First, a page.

A range of GPS navigation systems adapted for vision-impaired users are currently on the market. Typically, these systems convert GPS information into text-to-speech instructions and are either standalone devices, such as the Trekker Breeze, or they use the compass, accelerometer, and 3G or WiFi functions found on most smart phones, such as Loadstone. Whilst both these products are adequate in guiding a vision-impaired user from their home to a supermarket, there are significant differences in their interfaces and data architectures. Trekker Breeze is a standalone hardware device that produces talking menus, maps, and GPS information. While its navigation functionality relies on a worldwide radio-navigation system that uses a constellation of 24 satellites to triangulate one’s position (May and LaPierre 263-64), its map and text-to-speech functionality relies on data on a DVD provided with the unit. Loadstone is an open source software system for Nokia devices that has been developed within the vision-impaired community. Loadstone is built on GNU General Public License (GPL) software and is developed from private and user based funding; this overcomes the issue of Trekker Breeze’s reliance on trading policies and pricing models of the few global vendors of satellite navigation data.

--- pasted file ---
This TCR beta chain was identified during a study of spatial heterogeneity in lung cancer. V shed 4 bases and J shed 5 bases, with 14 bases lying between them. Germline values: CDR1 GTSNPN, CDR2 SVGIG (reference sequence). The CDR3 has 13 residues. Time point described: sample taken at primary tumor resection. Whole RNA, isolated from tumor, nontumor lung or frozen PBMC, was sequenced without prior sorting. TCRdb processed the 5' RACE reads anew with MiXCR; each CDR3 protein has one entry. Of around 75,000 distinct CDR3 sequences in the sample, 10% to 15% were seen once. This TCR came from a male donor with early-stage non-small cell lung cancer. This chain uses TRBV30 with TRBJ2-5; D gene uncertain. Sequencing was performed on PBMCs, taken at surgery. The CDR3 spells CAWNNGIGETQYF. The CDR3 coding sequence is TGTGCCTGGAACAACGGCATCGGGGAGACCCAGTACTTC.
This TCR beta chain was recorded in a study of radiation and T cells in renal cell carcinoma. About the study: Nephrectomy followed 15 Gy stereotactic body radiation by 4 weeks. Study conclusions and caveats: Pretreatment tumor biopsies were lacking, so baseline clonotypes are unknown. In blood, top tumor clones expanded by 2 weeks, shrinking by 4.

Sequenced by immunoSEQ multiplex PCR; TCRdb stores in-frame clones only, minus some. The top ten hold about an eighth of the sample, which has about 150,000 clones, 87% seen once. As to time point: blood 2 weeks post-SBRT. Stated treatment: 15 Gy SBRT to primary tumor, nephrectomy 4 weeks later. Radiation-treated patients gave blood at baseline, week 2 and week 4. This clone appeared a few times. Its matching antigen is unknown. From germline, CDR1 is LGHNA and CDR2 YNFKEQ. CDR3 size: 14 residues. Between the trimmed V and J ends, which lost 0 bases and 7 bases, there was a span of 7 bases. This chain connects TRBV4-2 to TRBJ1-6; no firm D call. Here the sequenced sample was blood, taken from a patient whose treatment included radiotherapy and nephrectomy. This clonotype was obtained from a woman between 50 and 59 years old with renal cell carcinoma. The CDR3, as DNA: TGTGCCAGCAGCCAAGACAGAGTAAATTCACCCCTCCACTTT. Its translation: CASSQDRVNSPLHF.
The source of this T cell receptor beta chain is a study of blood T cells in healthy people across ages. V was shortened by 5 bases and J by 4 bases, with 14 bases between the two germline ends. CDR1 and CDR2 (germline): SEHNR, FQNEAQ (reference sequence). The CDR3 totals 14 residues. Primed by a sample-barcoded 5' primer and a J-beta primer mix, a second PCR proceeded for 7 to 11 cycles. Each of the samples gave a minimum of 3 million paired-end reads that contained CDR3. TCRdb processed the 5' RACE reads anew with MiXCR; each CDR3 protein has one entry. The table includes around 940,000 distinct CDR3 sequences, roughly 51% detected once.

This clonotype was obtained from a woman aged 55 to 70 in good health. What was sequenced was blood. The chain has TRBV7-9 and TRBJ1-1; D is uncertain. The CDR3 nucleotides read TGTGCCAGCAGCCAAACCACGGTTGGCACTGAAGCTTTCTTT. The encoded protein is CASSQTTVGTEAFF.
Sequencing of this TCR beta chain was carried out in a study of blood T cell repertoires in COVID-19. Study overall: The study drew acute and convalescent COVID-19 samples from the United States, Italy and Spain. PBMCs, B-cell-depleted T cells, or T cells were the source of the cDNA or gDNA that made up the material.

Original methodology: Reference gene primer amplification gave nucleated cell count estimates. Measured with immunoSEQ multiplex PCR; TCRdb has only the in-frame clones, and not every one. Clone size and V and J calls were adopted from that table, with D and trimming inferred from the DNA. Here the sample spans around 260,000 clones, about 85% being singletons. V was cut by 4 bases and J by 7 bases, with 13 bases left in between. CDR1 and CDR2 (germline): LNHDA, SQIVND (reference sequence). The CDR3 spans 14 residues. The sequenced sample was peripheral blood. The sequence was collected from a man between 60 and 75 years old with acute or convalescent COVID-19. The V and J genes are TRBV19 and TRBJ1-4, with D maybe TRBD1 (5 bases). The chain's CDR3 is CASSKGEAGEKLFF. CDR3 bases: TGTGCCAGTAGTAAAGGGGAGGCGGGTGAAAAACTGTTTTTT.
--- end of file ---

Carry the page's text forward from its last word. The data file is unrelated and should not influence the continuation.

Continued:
Both products have significant shortcomings if viewed in the broader context of the five sub-tasks involved in shopping described above. Trekker Breeze and Loadstone require that additional devices be connected to it. In the case of Trekker Breeze it is a tactile keypad, and with Loadstone it is an aftermarket screen reader. To function optimally, Trekker Breeze requires that routes be pre-recorded and, according to a review conducted by the American Foundation for the Blind, it requires a 30-minute warm up time to properly orient itself. Both Trekker Breeze and Loadstone allow users to create and share Points of Interest (POI) databases showing the location of various places along a given route. Non-standard or duplicated user generated content in POI databases may, however, have a negative effect on usability (Ellis and Kent 2). Furthermore, GPS-based navigation systems are accurate to approximately ten metres, which means that users must rely on their own mobility skills when they are required to change direction or stop for traffic. This issue with GPS accuracy is more pronounced when a vision-impaired user is approaching a supermarket where they are likely to encounter environmental hazards with greater frequency and both pedestrian and vehicular traffic in greater density. Here the relations between space defined and spaces poorly defined or undefined by the GPS device interact to produce the supermarket surrounds as a disabling space (Galloway).